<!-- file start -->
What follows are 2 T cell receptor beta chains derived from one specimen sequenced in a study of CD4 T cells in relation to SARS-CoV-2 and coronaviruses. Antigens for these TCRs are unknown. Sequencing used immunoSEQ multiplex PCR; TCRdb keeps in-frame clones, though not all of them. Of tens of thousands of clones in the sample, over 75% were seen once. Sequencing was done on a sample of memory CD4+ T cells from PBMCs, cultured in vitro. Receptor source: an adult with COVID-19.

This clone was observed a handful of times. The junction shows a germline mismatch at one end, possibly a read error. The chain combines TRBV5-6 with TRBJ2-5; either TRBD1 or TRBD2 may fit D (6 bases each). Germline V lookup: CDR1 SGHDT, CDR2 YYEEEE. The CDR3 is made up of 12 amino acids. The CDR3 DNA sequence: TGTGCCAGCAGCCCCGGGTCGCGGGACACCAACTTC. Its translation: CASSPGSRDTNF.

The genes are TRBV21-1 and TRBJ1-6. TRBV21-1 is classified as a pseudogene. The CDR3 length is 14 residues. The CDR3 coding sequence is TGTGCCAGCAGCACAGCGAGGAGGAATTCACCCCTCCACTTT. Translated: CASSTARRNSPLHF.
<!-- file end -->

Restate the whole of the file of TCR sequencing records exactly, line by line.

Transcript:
What follows are 2 T cell receptor beta chains derived from one specimen sequenced in a study of CD4 T cells in relation to SARS-CoV-2 and coronaviruses. Antigens for these TCRs are unknown. Sequencing used immunoSEQ multiplex PCR; TCRdb keeps in-frame clones, though not all of them. Of tens of thousands of clones in the sample, over 75% were seen once. Sequencing was done on a sample of memory CD4+ T cells from PBMCs, cultured in vitro. Receptor source: an adult with COVID-19.

This clone was observed a handful of times. The junction shows a germline mismatch at one end, possibly a read error. The chain combines TRBV5-6 with TRBJ2-5; either TRBD1 or TRBD2 may fit D (6 bases each). Germline V lookup: CDR1 SGHDT, CDR2 YYEEEE. The CDR3 is made up of 12 amino acids. The CDR3 DNA sequence: TGTGCCAGCAGCCCCGGGTCGCGGGACACCAACTTC. Its translation: CASSPGSRDTNF.

The genes are TRBV21-1 and TRBJ1-6. TRBV21-1 is classified as a pseudogene. The CDR3 length is 14 residues. The CDR3 coding sequence is TGTGCCAGCAGCACAGCGAGGAGGAATTCACCCCTCCACTTT. Translated: CASSTARRNSPLHF.